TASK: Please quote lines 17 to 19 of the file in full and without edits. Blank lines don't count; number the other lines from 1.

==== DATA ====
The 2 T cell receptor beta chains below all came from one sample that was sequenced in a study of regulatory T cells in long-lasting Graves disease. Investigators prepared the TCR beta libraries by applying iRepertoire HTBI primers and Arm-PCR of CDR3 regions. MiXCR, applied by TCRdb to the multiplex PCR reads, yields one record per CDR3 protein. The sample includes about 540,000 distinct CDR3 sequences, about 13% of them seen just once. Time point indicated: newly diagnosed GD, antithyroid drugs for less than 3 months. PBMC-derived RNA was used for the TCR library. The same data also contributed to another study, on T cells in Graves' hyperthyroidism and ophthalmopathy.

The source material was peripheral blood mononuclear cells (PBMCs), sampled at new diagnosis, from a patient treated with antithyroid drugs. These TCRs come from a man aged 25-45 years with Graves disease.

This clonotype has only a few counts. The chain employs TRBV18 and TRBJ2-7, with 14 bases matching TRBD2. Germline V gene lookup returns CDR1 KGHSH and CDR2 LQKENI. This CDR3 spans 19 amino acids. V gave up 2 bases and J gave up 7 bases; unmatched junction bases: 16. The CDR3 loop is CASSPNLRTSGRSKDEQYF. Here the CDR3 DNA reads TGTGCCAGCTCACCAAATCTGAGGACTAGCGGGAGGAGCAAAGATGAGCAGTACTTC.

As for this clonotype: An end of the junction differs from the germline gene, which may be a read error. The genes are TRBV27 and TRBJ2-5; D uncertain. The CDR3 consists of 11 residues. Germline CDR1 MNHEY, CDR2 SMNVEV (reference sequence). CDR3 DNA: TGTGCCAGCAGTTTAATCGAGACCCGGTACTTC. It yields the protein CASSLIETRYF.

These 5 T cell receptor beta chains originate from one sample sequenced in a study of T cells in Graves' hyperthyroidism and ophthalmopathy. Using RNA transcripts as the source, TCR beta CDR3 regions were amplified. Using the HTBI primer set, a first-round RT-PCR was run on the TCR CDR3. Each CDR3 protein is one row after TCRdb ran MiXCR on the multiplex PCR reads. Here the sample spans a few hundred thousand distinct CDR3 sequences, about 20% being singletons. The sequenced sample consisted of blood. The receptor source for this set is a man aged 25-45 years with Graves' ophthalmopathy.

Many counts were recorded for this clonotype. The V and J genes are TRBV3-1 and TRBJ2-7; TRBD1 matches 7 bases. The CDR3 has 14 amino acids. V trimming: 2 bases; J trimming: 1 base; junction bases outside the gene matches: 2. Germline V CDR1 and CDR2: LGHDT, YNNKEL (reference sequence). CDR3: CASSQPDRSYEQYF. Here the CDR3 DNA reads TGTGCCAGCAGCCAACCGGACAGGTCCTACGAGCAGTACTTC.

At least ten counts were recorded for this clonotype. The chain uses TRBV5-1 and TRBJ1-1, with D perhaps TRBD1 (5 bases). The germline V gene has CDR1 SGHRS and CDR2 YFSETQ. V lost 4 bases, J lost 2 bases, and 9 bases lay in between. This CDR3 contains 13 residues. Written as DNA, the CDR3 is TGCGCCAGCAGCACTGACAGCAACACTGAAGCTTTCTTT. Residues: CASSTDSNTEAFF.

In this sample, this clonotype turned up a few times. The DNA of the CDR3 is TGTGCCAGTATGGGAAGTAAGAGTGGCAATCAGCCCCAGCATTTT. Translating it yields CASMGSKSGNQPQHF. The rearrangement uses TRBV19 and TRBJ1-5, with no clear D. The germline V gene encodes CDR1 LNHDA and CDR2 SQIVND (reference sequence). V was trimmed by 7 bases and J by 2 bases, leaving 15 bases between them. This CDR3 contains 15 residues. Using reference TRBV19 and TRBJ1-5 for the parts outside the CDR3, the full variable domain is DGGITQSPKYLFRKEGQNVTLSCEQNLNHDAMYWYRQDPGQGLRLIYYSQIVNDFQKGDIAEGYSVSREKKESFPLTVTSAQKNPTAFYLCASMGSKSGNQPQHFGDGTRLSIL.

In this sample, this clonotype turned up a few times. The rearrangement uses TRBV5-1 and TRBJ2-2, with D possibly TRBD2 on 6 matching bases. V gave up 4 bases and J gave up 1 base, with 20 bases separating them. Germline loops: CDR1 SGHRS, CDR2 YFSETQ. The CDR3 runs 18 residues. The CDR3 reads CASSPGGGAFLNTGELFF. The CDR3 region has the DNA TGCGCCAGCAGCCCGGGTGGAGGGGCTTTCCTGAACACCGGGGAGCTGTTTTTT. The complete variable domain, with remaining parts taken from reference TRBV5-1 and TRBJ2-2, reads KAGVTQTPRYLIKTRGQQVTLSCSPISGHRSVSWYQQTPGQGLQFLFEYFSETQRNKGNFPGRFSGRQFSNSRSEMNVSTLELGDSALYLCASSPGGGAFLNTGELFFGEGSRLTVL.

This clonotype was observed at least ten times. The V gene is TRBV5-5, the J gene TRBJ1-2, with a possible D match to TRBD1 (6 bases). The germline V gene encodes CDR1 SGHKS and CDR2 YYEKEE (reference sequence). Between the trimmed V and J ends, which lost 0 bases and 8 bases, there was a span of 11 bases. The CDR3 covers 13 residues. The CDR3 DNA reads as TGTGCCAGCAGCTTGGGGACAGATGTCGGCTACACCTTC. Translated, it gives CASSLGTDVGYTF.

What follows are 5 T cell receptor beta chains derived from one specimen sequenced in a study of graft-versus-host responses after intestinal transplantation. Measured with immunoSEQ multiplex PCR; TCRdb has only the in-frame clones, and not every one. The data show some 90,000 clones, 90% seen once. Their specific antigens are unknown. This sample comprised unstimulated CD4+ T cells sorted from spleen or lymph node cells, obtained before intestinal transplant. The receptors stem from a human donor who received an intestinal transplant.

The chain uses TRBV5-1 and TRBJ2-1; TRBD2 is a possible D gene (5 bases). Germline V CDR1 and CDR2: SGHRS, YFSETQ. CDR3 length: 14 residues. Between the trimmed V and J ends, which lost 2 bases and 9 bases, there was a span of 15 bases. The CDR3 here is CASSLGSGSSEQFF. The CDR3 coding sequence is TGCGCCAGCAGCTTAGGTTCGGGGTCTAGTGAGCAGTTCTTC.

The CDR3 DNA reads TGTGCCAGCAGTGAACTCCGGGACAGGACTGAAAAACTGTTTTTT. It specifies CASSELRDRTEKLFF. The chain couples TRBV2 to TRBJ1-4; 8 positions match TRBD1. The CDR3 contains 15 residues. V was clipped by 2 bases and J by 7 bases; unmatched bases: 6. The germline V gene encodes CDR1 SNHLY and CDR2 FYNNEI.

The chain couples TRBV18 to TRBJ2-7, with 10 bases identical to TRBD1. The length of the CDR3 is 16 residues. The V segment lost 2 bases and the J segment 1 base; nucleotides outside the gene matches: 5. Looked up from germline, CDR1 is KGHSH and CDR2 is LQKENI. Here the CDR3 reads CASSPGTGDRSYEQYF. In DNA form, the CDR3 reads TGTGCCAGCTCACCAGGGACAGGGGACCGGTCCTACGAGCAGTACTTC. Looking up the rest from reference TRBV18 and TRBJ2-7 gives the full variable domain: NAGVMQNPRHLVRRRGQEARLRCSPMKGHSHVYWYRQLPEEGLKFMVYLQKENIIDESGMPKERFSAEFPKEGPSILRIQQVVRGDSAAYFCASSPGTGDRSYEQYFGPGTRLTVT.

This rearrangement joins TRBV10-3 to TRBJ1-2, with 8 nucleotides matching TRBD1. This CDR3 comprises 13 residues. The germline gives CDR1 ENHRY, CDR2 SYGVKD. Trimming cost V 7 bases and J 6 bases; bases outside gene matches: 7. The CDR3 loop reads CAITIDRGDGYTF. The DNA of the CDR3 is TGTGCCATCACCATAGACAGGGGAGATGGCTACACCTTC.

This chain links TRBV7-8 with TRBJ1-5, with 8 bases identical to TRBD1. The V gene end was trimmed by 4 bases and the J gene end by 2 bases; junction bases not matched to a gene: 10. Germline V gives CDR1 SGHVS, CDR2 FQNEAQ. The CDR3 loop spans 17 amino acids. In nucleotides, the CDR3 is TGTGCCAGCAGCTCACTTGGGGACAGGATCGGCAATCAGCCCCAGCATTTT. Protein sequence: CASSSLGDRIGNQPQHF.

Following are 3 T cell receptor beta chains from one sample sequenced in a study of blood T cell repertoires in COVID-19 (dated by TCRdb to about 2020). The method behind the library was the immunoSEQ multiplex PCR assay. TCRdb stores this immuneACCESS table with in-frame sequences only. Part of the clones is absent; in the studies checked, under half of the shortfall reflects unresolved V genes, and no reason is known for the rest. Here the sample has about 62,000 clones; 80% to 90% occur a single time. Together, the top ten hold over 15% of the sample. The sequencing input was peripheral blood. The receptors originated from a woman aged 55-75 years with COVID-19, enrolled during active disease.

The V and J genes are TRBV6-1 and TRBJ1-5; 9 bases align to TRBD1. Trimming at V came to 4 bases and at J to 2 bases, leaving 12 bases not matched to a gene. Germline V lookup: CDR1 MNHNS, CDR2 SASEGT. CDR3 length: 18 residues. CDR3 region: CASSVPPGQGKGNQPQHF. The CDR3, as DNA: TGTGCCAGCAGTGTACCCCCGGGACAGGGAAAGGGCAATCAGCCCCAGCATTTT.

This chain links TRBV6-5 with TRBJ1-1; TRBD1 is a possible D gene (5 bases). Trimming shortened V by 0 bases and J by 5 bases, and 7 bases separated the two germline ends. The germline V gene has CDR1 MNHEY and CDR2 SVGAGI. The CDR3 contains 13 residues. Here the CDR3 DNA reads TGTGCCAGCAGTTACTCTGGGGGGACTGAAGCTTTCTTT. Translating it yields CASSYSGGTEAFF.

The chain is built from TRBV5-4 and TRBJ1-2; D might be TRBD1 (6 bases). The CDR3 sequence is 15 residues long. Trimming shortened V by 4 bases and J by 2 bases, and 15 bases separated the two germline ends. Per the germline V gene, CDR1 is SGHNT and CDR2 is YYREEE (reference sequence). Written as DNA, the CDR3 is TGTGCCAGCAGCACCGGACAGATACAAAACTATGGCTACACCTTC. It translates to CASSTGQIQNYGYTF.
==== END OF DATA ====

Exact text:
Following are 3 T cell receptor beta chains from one sample sequenced in a study of blood T cell repertoires in COVID-19 (dated by TCRdb to about 2020). The method behind the library was the immunoSEQ multiplex PCR assay. TCRdb stores this immuneACCESS table with in-frame sequences only. Part of the clones is absent; in the studies checked, under half of the shortfall reflects unresolved V genes, and no reason is known for the rest. Here the sample has about 62,000 clones; 80% to 90% occur a single time. Together, the top ten hold over 15% of the sample. The sequencing input was peripheral blood. The receptors originated from a woman aged 55-75 years with COVID-19, enrolled during active disease.

The V and J genes are TRBV6-1 and TRBJ1-5; 9 bases align to TRBD1. Trimming at V came to 4 bases and at J to 2 bases, leaving 12 bases not matched to a gene. Germline V lookup: CDR1 MNHNS, CDR2 SASEGT. CDR3 length: 18 residues. CDR3 region: CASSVPPGQGKGNQPQHF. The CDR3, as DNA: TGTGCCAGCAGTGTACCCCCGGGACAGGGAAAGGGCAATCAGCCCCAGCATTTT.

This chain links TRBV6-5 with TRBJ1-1; TRBD1 is a possible D gene (5 bases). Trimming shortened V by 0 bases and J by 5 bases, and 7 bases separated the two germline ends. The germline V gene has CDR1 MNHEY and CDR2 SVGAGI. The CDR3 contains 13 residues. Here the CDR3 DNA reads TGTGCCAGCAGTTACTCTGGGGGGACTGAAGCTTTCTTT. Translating it yields CASSYSGGTEAFF.